AWS Elasticsearch Snapshot Replication: Best Methods
Are you looking for the best ways to perform Elasticsearch snapshot replication? You have landed on the right page. There are different types of replication available. This article aims to discuss snapshot replication.
Table of Contents
You will be looking at the following:
- Introduction to Elasticsearch
- Limitations of Elasticsearch
- Methods to Perform Replication
Introduction to Elasticsearch
Elasticsearch is a popular open-source full-text search and analytics engine for all types of data, including textual, document, numerical, geospatial, structured, and unstructured data. Amazon Elasticsearch Service (Amazon ES) is a managed service that makes it easy to deploy, operate and scale Elasticsearch clusters in the AWS Cloud. The target users or consumers can be from all over the globe and to serve them quickly, you need to have your ES cluster instances running as geographically close to the user as possible.
This article attempts to provide steps to perform Elasticsearch replication snapshot and discuss strategies to achieve multi-region data replication in Elastic search ( abbreviated as ES). The activity of capturing the event of data change and the data changes themselves, is called Change Data Capture, CDC for short. We will discuss the broad strategies that can be applied, intrinsic details are not a part of this article.
Limitations of Elasticsearch
1. To cater to local/regional searches, you need to provision a different cluster in every region supported.
2. There is no automated or easy method to ensure that different clusters are coherent with each other and share the same snapshot(data streams+indices etc.).
To ensure that all your ES clusters return the same results after sifting through the exact same data, You will have to devise a strategy and implement on your own.
More often than not, this could involve writing code.
Elasticsearch snapshots are incremental, meaning that they only store data that has changed since the last successful snapshot.
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Methods to Perform Replication
The following are approaches to a probable solution:-
1. DynamoDB –> DynamoDb Streams –> Lambda –> ES
In this approach, you will store your data in DynamoDB, which is connected to DynamoDB streams. Whenever you update your data, the delta (changed) data is sent to DynamoDB streams. These streams trigger a Lambda function which will facilitate flowing of this data into all your ES instances. You will have to carefully create your Lambda function, as it’s the core of this strategy.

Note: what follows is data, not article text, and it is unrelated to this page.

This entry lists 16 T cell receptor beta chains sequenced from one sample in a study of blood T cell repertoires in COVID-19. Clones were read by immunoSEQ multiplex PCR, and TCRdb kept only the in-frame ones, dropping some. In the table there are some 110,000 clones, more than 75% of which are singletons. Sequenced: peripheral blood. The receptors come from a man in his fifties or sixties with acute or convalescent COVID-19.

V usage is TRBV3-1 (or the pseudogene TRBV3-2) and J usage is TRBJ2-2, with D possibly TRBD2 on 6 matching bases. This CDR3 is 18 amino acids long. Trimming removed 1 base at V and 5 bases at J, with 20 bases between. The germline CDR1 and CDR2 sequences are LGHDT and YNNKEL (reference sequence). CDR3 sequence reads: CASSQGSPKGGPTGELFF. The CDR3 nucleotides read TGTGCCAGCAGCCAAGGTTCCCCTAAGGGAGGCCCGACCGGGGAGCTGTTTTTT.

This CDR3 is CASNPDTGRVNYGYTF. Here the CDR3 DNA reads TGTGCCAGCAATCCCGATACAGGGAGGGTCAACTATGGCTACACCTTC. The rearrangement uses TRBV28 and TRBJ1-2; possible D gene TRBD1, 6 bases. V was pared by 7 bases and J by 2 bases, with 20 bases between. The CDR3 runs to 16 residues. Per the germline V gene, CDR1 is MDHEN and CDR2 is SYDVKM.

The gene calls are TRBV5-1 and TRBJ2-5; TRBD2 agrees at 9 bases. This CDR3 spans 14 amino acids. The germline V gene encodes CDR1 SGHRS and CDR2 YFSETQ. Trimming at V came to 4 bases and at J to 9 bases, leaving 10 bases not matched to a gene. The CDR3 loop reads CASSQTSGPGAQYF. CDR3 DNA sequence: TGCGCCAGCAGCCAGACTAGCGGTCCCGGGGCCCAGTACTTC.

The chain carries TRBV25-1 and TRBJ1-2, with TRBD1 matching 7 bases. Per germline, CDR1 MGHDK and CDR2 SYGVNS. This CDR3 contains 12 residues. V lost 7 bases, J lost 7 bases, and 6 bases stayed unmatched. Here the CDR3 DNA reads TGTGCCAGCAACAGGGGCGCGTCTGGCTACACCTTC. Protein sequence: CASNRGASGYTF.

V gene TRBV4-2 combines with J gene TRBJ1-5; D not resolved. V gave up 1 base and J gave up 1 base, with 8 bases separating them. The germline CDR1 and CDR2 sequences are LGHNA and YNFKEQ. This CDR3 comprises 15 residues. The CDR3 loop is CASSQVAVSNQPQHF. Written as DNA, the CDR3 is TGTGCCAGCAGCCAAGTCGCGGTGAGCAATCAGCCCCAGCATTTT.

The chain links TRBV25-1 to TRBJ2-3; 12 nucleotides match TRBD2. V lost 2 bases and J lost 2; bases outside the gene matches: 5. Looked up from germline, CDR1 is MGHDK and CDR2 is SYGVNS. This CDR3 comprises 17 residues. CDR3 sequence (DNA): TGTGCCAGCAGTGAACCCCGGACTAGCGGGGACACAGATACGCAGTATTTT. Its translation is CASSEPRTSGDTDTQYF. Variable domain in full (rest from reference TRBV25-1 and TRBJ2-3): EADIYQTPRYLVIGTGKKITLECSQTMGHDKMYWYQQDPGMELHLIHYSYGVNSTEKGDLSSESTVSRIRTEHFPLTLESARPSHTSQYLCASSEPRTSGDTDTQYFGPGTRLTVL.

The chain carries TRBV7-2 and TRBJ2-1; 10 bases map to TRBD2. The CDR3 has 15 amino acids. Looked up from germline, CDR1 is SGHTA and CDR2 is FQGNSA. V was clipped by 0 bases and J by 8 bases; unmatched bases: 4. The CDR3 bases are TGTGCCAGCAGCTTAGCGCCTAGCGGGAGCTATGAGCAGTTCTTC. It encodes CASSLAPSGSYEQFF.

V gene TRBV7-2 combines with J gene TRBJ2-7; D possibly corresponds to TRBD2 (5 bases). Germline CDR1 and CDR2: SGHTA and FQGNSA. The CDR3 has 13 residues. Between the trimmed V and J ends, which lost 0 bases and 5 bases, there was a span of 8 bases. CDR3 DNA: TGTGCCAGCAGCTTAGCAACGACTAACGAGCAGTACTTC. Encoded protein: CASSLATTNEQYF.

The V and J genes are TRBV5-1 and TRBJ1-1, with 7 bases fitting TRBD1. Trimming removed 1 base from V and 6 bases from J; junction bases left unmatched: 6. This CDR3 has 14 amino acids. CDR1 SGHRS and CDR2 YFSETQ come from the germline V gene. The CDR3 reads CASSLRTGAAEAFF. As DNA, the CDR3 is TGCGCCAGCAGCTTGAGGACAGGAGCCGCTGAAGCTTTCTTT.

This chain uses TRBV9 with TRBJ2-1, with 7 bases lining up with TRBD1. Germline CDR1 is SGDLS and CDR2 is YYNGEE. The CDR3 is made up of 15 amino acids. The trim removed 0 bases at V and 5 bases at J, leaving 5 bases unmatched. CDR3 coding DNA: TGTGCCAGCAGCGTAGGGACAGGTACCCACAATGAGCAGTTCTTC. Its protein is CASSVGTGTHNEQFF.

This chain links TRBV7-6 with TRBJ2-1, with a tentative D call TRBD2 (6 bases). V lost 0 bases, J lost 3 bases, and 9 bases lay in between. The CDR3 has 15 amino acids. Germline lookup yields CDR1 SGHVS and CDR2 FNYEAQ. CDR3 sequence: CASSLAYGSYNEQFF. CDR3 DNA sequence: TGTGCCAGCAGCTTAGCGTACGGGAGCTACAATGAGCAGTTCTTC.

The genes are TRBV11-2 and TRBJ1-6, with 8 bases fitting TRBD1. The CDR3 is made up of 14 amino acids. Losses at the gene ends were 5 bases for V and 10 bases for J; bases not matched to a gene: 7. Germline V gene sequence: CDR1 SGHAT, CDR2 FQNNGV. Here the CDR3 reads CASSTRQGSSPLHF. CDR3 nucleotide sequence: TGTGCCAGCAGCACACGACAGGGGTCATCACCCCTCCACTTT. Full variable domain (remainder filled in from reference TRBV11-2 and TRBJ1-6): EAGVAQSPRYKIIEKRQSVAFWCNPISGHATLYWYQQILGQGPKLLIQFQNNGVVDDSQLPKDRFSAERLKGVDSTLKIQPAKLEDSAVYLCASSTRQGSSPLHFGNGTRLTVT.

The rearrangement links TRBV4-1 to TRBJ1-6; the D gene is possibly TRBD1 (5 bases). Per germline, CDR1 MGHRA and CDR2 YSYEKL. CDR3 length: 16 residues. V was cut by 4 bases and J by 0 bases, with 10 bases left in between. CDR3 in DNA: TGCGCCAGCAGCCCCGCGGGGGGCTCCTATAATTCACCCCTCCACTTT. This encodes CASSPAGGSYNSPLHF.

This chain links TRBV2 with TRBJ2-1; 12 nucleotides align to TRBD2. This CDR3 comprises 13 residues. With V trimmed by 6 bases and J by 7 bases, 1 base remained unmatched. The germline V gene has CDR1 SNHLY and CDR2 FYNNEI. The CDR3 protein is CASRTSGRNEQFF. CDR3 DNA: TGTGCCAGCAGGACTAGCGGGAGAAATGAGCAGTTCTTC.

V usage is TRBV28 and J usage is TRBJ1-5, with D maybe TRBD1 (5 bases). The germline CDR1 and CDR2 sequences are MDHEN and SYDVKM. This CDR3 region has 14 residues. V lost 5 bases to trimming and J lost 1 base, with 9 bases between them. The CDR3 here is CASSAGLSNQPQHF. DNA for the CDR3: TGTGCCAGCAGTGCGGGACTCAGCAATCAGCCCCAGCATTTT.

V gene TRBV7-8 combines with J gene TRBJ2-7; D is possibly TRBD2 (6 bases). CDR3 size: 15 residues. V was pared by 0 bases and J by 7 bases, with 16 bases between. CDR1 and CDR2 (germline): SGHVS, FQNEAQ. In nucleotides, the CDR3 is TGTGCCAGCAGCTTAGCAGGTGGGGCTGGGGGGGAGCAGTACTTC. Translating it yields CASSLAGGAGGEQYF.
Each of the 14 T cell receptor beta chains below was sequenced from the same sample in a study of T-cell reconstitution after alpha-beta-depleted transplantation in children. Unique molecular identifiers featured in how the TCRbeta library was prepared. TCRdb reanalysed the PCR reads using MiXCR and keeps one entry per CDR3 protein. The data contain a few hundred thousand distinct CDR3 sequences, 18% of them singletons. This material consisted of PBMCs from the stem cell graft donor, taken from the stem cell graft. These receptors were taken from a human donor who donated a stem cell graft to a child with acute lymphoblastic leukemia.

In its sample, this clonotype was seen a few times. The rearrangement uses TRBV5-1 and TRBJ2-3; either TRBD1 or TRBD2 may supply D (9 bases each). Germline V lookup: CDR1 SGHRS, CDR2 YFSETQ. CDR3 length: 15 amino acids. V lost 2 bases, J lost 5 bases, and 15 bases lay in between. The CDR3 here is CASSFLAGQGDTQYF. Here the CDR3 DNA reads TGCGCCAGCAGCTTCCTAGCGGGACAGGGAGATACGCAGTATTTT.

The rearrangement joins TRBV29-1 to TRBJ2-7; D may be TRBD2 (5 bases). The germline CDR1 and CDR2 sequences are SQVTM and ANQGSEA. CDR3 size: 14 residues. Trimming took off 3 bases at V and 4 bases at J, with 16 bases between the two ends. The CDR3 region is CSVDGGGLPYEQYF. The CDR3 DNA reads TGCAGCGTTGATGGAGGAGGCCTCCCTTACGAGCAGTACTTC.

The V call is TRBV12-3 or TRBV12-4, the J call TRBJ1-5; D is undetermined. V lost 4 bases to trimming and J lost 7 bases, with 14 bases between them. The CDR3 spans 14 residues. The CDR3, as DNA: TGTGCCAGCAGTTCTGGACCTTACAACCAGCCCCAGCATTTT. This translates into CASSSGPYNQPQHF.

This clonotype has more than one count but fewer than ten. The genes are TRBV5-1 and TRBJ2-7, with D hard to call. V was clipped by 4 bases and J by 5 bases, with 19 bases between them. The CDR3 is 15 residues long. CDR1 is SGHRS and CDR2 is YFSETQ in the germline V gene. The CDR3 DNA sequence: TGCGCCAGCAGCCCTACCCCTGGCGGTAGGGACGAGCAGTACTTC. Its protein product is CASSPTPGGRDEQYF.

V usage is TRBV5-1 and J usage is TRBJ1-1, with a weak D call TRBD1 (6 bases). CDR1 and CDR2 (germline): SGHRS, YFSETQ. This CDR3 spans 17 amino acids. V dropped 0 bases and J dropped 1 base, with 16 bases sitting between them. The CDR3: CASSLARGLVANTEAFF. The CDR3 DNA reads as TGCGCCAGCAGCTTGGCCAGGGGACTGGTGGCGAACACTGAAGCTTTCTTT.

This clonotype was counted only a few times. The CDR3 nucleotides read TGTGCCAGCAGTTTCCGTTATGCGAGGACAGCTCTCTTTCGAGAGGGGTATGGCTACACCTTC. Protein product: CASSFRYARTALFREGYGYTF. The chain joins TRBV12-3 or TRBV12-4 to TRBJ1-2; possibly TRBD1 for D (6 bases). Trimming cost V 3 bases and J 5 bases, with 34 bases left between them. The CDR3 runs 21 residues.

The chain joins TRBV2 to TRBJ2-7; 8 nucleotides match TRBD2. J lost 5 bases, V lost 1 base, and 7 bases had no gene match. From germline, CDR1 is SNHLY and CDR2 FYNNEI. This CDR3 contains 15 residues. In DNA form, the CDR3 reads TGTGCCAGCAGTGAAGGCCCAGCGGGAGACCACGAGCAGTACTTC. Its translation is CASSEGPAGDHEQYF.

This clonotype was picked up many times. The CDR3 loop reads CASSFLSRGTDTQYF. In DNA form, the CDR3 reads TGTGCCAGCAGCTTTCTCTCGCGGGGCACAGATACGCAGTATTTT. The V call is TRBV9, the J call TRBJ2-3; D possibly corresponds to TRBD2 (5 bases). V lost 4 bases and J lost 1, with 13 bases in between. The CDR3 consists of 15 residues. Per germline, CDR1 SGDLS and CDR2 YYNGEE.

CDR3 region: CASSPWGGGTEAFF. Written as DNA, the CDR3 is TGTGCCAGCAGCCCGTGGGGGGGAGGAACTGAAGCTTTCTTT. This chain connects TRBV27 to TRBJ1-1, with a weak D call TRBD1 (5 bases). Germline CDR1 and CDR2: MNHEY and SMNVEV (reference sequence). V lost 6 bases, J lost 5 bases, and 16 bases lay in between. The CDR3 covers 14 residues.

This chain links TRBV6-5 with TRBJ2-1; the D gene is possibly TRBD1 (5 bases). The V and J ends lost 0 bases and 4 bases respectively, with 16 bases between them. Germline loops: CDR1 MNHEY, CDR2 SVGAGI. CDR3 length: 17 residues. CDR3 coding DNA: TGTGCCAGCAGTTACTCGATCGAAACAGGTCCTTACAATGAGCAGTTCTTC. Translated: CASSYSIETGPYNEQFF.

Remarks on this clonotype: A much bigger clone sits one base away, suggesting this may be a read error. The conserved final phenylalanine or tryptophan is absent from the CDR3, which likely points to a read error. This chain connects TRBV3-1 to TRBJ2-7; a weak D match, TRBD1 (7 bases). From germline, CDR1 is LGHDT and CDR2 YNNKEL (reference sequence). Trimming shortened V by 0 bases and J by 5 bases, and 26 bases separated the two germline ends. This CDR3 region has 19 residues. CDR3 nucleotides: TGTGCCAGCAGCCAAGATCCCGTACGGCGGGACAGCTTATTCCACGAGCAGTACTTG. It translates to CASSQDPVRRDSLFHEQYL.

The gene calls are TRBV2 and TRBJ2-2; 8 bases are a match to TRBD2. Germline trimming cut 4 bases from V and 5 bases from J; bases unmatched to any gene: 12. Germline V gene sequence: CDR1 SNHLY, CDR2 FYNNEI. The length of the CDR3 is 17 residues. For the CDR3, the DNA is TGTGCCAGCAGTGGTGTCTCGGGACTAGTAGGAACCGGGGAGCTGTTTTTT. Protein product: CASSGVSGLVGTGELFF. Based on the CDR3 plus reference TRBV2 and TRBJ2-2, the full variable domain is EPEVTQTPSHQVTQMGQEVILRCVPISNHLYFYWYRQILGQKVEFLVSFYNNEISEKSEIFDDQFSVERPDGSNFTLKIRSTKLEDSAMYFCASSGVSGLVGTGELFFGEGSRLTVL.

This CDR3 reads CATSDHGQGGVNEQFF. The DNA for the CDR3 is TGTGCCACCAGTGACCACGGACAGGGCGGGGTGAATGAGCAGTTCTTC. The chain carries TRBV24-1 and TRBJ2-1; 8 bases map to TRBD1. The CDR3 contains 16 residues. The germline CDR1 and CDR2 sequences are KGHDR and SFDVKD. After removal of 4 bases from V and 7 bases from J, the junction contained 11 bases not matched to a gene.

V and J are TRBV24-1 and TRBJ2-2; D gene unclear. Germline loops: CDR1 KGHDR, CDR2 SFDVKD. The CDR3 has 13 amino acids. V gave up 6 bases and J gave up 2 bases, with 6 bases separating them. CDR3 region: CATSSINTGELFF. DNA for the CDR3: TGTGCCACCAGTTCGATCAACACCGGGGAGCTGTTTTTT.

Some of your events could fail, so you can configure CloudWatch to monitor them as well as those which fail the re-attempt.
This approach is simple but if your ES clusters are in far-apart regions, network latency may lead to delays and timeouts, leading to inconsistency between your ES clusters.
Efficient Variant to this Approach
An efficient variant of the above approach is to use DynamoDb Global Tables instead of simple DynamoDb. You will just need to add/update data to global tables in one region only, and DynamoDB Global tables will take upon itself to replicate the data across regions.
Global tables will take care of data ingestion, error handling and network latency. This is a very efficient and secure option, worth considering if you have the resources(budget) for it. The flip side is that DynamoDB Global tables support “eventual consistency”; which means there could be a short time gap before your clusters are in sync.
2. Manual Approach for Simple and Static ES Instances
If all your server and data sources are in AWS , then, do the following:
Step 1: Lets call your two ES instances as “Source” and “Destination”
Register the same manual snapshot repository on both the source and destination domains (usually, an S3 bucket).
(Optional) If you’re migrating to another AWS account, attach a policy to the source S3 bucket that grants cross-account permissions to the destination S3 bucket.
Step 2: Take a manual snapshot of the “Source” Elasticsearch domain
You can take snapshots of an entire cluster, including all its data streams and indices , then save in your S3 bucket.
Step 3: Elasticsearch has a “_restore API”, use this API to restore the snapshot to the “Destination” domain
Some parameters and configurable options you can use are:
index_settings parameter – used to override index settings during the restore process.
rename_pattern and rename_replacement options – can be also used to rename data streams and indices on restore using regular expression that supports referencing the original text.
Manual snapshots are not free and will incur costs for taking a snapshot as well as S3 storage costs.
Remember, if your data needs to be updated/augmented regularly OR if your queries change frequently, this process needs to be repeated every time and can become tedious.
For all practical purposes, your data and indices will change very often, if not daily. If the number of ES domains increases, this approach can become too tedious. Hence, it may be better to create a dynamic pipeline using Hevo.
Hevo is a No-code Data Pipeline. It supports pre-built integrations from 100+ Data Sources at a reasonable price. You can automate your data flow from Elasticsearch in minutes.
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